Alright Chap, Just Let Me Check My Twi…WHAAAA?

Alright folks, here’s your homework: read this, and then check back here.

Done? Ok. Here’s my diatribe for the day. Everyone must understand the ramifications of not having free speech, correct? We’ve been indoctrinated with these ideas since our early childhood, and most of these ideas are correct. It’s free speech that has freed quite a few countries from their tyrannical overlords, and it’s free speech that allows me to write this very document. As someone who has studied and read a lot of things, some of which the world might find very unsavory, I appreciate their existence and would like it to continue.

However, it seems that every conservative government in existence would like to keep us incredibly stupid and naive, and that’s a shame, really, because an educated public in a fair democracy leads to the production of some great ideas and practical applications of those ideas (Look long and hard at the monitor you’re reading this on, or the phone you have in your hand at the moment, and you’ll understand this). The point that I’m trying to make here is that the British government is commiting an atrocity on its own people, that being to threaten the restriction of their free speech for their own protection.

The consideration this idea has recieved is enough to scare me, but it’s not just the idea of censorship and restriction of speech. That right is a fundamental one, and it has been proven time and time again that censorship doesn’t work. In this particular case, the PM posits that social media is to blame for the organization of the rioters in London, and therefore having the ability to unilaterally cut their access to these services is something to be desired by the government. The article also cites that BlackBerry Messenger (BBM), an encrypted messaging service, helped the rioters and asked Research in Motion to help them censor and monitor those posts, as well.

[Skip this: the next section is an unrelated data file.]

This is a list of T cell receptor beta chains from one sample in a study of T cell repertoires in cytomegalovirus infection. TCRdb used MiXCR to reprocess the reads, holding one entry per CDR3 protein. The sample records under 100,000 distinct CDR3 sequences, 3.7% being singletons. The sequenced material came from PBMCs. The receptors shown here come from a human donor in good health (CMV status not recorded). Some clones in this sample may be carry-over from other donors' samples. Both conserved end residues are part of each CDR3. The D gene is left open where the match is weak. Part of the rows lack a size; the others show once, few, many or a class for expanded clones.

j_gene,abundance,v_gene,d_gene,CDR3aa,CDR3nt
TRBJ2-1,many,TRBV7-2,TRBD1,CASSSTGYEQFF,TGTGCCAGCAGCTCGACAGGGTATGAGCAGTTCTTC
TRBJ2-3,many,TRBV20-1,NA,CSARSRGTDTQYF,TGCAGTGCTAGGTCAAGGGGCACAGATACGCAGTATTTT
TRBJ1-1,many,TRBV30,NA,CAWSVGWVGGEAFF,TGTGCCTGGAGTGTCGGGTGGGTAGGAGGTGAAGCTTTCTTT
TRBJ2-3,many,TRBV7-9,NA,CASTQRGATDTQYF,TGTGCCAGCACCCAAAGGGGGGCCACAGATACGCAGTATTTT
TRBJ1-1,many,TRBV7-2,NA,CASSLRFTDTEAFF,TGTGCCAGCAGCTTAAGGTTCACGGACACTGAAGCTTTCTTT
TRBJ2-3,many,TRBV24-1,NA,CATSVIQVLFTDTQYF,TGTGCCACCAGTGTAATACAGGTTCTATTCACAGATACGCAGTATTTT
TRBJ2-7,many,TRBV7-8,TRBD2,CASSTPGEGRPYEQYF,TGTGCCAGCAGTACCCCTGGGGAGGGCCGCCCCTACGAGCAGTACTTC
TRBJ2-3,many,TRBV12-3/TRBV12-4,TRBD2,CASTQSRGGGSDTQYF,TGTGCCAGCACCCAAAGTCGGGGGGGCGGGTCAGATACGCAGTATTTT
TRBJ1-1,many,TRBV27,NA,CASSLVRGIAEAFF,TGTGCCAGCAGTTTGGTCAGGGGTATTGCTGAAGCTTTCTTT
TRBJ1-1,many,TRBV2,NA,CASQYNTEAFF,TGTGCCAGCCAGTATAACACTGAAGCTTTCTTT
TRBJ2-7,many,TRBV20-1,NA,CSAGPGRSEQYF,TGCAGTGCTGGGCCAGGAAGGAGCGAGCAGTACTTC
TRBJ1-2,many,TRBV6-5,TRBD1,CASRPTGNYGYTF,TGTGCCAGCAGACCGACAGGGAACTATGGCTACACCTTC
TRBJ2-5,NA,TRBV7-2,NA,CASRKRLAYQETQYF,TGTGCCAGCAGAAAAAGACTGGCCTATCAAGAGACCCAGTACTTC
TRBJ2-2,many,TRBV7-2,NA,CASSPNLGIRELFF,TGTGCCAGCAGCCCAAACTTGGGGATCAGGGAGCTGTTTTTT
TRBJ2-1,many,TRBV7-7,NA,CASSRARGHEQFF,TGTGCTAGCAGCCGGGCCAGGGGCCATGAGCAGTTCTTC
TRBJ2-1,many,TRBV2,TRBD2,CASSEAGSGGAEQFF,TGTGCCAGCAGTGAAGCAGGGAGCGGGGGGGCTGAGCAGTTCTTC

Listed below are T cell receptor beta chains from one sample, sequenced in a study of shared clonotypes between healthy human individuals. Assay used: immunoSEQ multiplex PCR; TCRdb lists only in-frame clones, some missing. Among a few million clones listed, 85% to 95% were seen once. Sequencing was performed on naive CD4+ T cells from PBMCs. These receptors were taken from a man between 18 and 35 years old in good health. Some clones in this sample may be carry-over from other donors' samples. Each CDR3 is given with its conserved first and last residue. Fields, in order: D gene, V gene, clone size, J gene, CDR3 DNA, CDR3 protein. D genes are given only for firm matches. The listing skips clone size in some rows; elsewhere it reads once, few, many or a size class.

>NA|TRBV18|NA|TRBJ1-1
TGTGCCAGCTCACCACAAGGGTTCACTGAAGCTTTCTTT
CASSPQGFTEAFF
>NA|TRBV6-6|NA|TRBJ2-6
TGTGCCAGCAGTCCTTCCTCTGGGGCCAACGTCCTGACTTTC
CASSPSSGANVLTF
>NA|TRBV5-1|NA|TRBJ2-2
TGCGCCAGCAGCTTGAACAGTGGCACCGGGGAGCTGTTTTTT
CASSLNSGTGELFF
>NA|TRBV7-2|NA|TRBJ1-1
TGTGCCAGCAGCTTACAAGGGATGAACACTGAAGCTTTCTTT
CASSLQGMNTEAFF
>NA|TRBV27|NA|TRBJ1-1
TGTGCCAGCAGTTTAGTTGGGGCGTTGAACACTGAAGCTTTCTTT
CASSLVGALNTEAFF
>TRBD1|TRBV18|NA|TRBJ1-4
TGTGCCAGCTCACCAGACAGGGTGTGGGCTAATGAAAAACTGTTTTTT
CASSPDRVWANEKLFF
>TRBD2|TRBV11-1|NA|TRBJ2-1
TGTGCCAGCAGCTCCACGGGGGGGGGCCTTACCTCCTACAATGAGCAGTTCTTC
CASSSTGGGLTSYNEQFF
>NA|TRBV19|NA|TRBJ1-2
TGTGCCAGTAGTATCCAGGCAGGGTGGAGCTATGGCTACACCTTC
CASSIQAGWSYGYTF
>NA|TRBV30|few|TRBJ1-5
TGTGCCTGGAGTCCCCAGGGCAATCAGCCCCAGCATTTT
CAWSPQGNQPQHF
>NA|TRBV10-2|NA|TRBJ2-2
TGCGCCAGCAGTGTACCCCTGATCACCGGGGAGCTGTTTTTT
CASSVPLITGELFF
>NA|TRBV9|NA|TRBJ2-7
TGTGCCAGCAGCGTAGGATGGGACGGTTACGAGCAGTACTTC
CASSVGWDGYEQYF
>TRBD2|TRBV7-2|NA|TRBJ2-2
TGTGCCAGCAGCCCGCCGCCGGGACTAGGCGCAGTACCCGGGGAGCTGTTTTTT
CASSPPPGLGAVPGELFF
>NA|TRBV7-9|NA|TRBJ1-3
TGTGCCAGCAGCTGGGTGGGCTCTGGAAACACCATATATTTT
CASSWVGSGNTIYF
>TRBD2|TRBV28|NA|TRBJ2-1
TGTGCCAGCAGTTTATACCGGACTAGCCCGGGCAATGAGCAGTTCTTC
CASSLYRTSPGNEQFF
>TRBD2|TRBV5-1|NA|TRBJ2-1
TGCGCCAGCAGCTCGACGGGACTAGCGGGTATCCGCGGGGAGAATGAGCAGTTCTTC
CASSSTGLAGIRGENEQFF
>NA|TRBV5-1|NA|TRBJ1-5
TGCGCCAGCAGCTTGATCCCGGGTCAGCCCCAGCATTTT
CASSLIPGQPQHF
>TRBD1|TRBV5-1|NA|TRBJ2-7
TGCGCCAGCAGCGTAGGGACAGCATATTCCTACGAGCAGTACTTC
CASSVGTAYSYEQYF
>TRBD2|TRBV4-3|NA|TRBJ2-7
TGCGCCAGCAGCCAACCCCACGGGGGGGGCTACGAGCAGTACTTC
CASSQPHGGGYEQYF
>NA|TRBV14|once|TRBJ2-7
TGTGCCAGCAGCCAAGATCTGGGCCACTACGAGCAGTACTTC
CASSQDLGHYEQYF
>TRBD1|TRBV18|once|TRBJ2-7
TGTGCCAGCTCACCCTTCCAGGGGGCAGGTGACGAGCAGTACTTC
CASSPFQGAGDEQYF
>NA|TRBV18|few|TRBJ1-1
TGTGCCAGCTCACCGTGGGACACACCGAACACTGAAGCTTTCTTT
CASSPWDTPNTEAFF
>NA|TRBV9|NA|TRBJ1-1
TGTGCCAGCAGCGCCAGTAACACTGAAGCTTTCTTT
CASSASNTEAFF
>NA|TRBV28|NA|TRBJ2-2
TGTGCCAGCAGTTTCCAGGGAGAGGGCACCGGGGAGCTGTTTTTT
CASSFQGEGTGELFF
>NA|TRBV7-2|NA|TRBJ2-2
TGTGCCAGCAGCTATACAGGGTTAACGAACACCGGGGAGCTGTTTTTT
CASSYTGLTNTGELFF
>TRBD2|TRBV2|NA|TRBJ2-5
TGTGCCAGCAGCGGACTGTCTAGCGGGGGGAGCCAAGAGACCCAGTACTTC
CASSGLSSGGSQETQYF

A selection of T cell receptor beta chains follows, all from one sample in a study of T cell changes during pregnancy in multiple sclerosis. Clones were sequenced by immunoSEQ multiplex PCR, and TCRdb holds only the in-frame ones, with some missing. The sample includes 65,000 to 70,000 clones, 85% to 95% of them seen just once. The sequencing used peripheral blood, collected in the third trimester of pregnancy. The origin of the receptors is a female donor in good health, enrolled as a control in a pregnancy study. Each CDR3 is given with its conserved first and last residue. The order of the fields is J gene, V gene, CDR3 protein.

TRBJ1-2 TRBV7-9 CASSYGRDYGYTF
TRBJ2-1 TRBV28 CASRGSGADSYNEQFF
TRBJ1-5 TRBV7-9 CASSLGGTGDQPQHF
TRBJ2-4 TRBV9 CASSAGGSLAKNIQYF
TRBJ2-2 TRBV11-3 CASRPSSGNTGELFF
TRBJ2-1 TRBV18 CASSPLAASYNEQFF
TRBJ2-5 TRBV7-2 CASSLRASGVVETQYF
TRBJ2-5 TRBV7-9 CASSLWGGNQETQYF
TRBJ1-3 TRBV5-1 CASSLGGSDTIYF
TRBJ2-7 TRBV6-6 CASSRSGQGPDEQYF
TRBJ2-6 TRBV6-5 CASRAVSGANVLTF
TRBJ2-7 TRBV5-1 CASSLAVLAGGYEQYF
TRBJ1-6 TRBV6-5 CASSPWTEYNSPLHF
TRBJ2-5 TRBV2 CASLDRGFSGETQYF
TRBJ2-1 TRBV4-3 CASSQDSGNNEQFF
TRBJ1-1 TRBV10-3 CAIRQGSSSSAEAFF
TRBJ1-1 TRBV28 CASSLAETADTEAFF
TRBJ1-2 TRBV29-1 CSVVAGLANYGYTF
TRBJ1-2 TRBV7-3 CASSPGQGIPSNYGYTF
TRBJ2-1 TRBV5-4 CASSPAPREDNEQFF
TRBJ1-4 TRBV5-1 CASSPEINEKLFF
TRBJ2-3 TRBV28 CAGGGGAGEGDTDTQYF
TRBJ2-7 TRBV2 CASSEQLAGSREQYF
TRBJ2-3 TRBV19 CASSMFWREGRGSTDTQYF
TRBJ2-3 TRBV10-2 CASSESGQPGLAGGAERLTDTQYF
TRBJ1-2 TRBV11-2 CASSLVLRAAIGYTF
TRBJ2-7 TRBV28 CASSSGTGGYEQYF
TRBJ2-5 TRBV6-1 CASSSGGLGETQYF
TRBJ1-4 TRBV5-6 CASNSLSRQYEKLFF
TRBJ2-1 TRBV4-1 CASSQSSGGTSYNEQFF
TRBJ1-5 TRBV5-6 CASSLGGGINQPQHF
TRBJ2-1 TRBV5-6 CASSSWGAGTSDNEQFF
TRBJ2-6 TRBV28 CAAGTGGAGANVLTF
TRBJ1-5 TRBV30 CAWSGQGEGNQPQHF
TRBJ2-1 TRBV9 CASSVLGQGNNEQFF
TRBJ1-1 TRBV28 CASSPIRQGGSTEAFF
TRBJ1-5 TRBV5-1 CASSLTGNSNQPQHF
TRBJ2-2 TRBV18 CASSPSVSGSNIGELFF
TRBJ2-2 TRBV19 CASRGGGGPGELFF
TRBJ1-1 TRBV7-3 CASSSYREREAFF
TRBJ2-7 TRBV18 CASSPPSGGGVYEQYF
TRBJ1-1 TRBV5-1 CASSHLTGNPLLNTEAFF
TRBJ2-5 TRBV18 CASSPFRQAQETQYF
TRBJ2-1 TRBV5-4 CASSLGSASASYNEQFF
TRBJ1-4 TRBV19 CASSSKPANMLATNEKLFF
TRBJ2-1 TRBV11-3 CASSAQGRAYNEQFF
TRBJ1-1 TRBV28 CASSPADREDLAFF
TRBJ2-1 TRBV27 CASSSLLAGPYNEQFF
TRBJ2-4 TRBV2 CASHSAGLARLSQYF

Here’s the problem: it’ll never work, no matter how safe it makes David Cameron and the British public feel. Twitter, Facebook, Google+, BlackBerry Messenger, the future iOS application iMessage, AOL Instant Messenger, ICQ, IRC (Internet Relay Chat) rooms, Usenet, imageboards, vBulletin, and yes, even good old email, are all currently available methods, both from a desktop platform and a mobile platform. Even if we censor them all, there is no guarantee that these people will use these services, or that a suitable alternative might be used in their stead. Ultimately, people wanting to do bad things desperately enough will find a solution that fits them. It’s a diverse world, and there have been a lot of solutions designed.

Considering this, what good can Prime Minister Cameron hope to do by censoring these public outlets? None at all. In fact, the free exchange of information can be used for the betterment of society; in this case, Twitter might have been used to organize an attack, but people might be able to use these services to warn others about locations in particular danger, or otherwise assist a frightened public.

I affirm freedom of speech, to everyone, for everyone, at every time. That remains our most important freedom, and I hope that those of you in Britain work against any bans. Take your example from America: we traded our freedoms for security and have neither. Don’t follow us on this one, trust me.


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